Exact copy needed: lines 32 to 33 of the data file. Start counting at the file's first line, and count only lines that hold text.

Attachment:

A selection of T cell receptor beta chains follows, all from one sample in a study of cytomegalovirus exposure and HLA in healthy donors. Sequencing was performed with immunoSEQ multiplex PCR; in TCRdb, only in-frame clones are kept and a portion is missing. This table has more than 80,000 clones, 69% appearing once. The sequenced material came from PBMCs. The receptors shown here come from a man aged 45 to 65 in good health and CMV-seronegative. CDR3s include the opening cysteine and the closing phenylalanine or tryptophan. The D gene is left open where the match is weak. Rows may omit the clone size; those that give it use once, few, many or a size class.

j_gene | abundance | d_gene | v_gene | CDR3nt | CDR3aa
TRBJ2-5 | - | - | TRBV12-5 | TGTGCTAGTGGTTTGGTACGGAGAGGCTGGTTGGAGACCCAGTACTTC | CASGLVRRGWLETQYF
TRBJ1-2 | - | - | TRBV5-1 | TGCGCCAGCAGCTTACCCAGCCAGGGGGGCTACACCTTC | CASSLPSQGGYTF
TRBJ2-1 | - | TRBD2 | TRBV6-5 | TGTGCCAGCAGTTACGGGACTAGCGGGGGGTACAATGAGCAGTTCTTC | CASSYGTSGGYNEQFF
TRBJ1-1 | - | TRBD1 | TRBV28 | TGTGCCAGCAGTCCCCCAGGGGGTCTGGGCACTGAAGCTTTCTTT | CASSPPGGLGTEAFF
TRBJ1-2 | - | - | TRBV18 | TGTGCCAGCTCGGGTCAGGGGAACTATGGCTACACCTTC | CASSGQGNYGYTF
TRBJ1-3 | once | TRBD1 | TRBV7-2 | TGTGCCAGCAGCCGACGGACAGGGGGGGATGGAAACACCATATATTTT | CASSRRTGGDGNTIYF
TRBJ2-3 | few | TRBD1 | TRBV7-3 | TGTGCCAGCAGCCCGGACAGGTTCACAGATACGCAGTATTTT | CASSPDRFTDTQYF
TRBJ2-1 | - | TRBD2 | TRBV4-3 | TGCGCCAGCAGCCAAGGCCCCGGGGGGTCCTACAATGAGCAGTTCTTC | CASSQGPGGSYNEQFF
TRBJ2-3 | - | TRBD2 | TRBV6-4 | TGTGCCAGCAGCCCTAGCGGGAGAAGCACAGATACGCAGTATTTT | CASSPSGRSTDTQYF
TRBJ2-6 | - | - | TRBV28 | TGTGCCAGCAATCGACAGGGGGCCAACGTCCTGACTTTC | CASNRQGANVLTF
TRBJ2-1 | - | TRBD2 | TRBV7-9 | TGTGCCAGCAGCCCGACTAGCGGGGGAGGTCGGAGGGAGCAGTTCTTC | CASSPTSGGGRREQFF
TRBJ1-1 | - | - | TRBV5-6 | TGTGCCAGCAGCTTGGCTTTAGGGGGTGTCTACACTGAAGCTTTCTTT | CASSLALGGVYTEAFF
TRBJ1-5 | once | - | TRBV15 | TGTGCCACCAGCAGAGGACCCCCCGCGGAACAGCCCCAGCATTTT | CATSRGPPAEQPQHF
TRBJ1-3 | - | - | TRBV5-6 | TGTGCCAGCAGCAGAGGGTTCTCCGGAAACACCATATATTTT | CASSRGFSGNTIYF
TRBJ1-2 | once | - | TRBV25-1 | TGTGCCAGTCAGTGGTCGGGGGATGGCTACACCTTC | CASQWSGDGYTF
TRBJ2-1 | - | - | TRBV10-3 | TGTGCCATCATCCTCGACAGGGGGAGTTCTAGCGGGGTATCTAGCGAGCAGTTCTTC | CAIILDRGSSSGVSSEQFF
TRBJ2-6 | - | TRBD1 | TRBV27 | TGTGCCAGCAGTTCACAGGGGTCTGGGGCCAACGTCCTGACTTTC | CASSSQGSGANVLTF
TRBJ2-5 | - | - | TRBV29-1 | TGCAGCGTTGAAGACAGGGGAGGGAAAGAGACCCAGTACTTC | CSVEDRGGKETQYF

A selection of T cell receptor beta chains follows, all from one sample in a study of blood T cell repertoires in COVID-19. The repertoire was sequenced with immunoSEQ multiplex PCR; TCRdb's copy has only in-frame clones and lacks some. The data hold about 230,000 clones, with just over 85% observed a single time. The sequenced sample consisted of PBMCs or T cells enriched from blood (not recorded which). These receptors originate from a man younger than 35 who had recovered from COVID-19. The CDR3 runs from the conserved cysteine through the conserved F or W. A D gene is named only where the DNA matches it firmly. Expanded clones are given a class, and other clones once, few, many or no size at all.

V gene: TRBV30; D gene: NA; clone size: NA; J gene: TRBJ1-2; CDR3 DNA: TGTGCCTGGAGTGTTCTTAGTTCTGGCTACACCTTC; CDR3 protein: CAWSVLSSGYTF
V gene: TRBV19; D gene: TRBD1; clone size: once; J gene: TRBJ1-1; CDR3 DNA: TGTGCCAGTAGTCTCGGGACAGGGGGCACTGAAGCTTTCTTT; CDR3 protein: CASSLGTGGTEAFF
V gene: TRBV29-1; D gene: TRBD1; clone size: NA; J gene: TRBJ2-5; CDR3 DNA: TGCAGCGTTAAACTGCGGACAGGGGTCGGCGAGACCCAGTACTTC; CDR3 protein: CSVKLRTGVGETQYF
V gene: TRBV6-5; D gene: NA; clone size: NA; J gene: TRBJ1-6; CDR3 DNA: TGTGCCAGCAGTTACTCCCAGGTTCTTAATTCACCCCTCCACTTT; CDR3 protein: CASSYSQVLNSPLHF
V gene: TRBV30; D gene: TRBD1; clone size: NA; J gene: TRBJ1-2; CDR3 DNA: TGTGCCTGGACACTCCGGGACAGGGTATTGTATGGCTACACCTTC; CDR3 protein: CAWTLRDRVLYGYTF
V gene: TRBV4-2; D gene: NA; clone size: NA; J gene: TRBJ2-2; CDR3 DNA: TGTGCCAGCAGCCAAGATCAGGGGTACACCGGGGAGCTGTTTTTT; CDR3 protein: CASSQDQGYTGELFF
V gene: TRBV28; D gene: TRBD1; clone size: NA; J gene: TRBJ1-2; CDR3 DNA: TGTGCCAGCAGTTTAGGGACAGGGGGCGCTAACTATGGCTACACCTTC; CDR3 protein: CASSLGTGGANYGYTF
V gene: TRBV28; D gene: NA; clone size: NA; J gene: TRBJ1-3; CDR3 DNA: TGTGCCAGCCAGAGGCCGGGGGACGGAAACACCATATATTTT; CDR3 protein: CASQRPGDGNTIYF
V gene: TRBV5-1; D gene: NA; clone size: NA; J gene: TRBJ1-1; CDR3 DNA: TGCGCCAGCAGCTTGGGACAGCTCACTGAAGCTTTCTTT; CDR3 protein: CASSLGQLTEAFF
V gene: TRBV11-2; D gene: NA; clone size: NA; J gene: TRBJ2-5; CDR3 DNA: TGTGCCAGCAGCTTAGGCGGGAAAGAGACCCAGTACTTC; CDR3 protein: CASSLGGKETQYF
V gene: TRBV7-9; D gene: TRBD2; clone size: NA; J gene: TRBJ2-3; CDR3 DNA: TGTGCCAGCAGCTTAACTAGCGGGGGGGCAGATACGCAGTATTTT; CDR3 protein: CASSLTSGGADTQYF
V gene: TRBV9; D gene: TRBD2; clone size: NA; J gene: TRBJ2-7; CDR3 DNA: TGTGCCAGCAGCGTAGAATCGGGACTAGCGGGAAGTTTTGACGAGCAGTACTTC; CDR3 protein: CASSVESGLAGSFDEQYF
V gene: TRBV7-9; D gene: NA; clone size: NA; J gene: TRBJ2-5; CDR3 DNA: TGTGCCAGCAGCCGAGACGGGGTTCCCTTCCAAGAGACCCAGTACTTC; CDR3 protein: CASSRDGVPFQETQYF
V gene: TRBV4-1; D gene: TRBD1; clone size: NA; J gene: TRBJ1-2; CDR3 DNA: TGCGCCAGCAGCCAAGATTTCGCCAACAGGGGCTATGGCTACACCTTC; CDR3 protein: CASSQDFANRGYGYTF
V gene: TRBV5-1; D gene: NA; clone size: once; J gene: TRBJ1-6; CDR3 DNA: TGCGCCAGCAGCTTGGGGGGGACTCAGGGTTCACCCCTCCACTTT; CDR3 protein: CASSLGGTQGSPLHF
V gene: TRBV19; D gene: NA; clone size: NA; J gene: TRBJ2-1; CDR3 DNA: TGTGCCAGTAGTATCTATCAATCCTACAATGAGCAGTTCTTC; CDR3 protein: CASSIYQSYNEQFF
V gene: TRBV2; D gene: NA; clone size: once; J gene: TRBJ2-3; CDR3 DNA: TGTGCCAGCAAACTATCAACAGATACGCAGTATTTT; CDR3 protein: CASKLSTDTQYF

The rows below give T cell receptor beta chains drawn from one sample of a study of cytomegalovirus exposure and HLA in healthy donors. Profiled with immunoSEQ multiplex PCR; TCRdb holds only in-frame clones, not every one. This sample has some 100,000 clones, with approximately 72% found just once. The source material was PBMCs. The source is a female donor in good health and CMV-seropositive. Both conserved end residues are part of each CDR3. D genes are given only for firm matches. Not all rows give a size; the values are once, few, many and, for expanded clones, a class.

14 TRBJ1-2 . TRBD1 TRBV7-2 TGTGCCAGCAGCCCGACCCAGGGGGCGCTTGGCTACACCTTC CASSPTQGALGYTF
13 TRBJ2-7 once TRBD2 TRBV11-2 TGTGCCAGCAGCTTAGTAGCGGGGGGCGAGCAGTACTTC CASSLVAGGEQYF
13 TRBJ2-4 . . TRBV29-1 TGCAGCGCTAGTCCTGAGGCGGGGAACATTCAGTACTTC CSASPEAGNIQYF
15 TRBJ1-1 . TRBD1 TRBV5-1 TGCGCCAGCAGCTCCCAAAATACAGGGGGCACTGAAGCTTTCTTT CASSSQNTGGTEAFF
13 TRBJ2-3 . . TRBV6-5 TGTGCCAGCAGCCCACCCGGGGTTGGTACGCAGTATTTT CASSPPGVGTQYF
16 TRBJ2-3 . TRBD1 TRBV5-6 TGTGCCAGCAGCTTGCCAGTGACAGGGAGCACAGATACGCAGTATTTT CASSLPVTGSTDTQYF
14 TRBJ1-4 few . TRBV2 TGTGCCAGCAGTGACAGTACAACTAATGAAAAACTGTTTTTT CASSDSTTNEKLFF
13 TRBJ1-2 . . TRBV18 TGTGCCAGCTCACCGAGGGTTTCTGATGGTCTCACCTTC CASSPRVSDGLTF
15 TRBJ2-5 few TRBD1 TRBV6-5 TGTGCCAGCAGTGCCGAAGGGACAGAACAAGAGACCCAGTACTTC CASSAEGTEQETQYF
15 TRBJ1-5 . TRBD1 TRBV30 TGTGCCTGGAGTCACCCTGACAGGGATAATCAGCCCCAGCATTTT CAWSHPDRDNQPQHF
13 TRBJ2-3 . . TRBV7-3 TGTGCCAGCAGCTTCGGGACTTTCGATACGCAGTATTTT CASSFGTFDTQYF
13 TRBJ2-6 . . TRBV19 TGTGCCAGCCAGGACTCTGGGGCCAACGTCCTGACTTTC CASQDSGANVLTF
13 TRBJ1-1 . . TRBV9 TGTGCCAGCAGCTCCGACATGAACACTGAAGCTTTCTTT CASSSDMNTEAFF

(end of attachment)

V gene: TRBV7-9; D gene: TRBD2; clone size: NA; J gene: TRBJ2-3; CDR3 DNA: TGTGCCAGCAGCTTAACTAGCGGGGGGGCAGATACGCAGTATTTT; CDR3 protein: CASSLTSGGADTQYF
V gene: TRBV9; D gene: TRBD2; clone size: NA; J gene: TRBJ2-7; CDR3 DNA: TGTGCCAGCAGCGTAGAATCGGGACTAGCGGGAAGTTTTGACGAGCAGTACTTC; CDR3 protein: CASSVESGLAGSFDEQYF